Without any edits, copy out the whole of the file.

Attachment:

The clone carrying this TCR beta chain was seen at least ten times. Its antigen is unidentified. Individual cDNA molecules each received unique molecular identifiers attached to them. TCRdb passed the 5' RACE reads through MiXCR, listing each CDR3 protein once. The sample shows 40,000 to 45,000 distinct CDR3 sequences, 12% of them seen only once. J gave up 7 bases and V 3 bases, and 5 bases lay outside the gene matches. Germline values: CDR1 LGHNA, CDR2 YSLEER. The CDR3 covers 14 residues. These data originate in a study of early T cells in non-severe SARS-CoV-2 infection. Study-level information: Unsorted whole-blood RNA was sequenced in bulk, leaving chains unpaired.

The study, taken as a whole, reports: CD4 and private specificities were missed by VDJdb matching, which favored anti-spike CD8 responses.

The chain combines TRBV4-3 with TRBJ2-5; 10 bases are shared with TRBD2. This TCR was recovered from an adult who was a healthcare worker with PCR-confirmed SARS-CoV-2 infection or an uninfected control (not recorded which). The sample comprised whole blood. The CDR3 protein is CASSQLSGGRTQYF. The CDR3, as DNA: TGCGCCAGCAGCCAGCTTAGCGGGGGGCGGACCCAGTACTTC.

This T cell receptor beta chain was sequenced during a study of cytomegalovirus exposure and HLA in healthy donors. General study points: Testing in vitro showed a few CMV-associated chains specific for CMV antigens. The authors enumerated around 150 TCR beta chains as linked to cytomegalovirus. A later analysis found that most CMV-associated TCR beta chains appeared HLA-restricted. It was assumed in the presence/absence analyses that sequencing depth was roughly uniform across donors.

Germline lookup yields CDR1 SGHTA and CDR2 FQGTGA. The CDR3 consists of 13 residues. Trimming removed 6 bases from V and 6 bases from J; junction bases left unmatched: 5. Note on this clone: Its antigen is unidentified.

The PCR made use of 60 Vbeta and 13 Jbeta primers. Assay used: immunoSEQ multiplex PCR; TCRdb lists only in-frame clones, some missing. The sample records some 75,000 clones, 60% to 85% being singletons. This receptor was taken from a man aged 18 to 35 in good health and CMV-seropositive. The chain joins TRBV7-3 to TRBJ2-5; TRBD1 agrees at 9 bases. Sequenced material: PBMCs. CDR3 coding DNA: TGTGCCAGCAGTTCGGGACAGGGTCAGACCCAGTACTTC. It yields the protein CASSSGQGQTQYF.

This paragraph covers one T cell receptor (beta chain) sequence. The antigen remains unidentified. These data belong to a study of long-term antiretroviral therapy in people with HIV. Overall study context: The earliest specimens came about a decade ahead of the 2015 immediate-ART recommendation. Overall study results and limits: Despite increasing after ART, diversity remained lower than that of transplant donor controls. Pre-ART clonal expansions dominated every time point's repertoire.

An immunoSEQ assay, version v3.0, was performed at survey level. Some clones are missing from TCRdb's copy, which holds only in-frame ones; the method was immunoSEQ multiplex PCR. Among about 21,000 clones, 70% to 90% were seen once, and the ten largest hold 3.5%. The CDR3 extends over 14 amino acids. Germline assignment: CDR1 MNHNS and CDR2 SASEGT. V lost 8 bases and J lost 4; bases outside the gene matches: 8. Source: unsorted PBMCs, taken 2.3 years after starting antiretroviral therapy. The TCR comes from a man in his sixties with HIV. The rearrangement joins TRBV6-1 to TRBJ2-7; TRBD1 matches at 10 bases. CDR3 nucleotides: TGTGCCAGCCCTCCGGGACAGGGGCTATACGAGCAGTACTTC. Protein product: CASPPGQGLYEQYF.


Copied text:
The clone carrying this TCR beta chain was seen at least ten times. Its antigen is unidentified. Individual cDNA molecules each received unique molecular identifiers attached to them. TCRdb passed the 5' RACE reads through MiXCR, listing each CDR3 protein once. The sample shows 40,000 to 45,000 distinct CDR3 sequences, 12% of them seen only once. J gave up 7 bases and V 3 bases, and 5 bases lay outside the gene matches. Germline values: CDR1 LGHNA, CDR2 YSLEER. The CDR3 covers 14 residues. These data originate in a study of early T cells in non-severe SARS-CoV-2 infection. Study-level information: Unsorted whole-blood RNA was sequenced in bulk, leaving chains unpaired.

The study, taken as a whole, reports: CD4 and private specificities were missed by VDJdb matching, which favored anti-spike CD8 responses.

The chain combines TRBV4-3 with TRBJ2-5; 10 bases are shared with TRBD2. This TCR was recovered from an adult who was a healthcare worker with PCR-confirmed SARS-CoV-2 infection or an uninfected control (not recorded which). The sample comprised whole blood. The CDR3 protein is CASSQLSGGRTQYF. The CDR3, as DNA: TGCGCCAGCAGCCAGCTTAGCGGGGGGCGGACCCAGTACTTC.

This T cell receptor beta chain was sequenced during a study of cytomegalovirus exposure and HLA in healthy donors. General study points: Testing in vitro showed a few CMV-associated chains specific for CMV antigens. The authors enumerated around 150 TCR beta chains as linked to cytomegalovirus. A later analysis found that most CMV-associated TCR beta chains appeared HLA-restricted. It was assumed in the presence/absence analyses that sequencing depth was roughly uniform across donors.

Germline lookup yields CDR1 SGHTA and CDR2 FQGTGA. The CDR3 consists of 13 residues. Trimming removed 6 bases from V and 6 bases from J; junction bases left unmatched: 5. Note on this clone: Its antigen is unidentified.

The PCR made use of 60 Vbeta and 13 Jbeta primers. Assay used: immunoSEQ multiplex PCR; TCRdb lists only in-frame clones, some missing. The sample records some 75,000 clones, 60% to 85% being singletons. This receptor was taken from a man aged 18 to 35 in good health and CMV-seropositive. The chain joins TRBV7-3 to TRBJ2-5; TRBD1 agrees at 9 bases. Sequenced material: PBMCs. CDR3 coding DNA: TGTGCCAGCAGTTCGGGACAGGGTCAGACCCAGTACTTC. It yields the protein CASSSGQGQTQYF.

This paragraph covers one T cell receptor (beta chain) sequence. The antigen remains unidentified. These data belong to a study of long-term antiretroviral therapy in people with HIV. Overall study context: The earliest specimens came about a decade ahead of the 2015 immediate-ART recommendation. Overall study results and limits: Despite increasing after ART, diversity remained lower than that of transplant donor controls. Pre-ART clonal expansions dominated every time point's repertoire.

An immunoSEQ assay, version v3.0, was performed at survey level. Some clones are missing from TCRdb's copy, which holds only in-frame ones; the method was immunoSEQ multiplex PCR. Among about 21,000 clones, 70% to 90% were seen once, and the ten largest hold 3.5%. The CDR3 extends over 14 amino acids. Germline assignment: CDR1 MNHNS and CDR2 SASEGT. V lost 8 bases and J lost 4; bases outside the gene matches: 8. Source: unsorted PBMCs, taken 2.3 years after starting antiretroviral therapy. The TCR comes from a man in his sixties with HIV. The rearrangement joins TRBV6-1 to TRBJ2-7; TRBD1 matches at 10 bases. CDR3 nucleotides: TGTGCCAGCCCTCCGGGACAGGGGCTATACGAGCAGTACTTC. Protein product: CASPPGQGLYEQYF.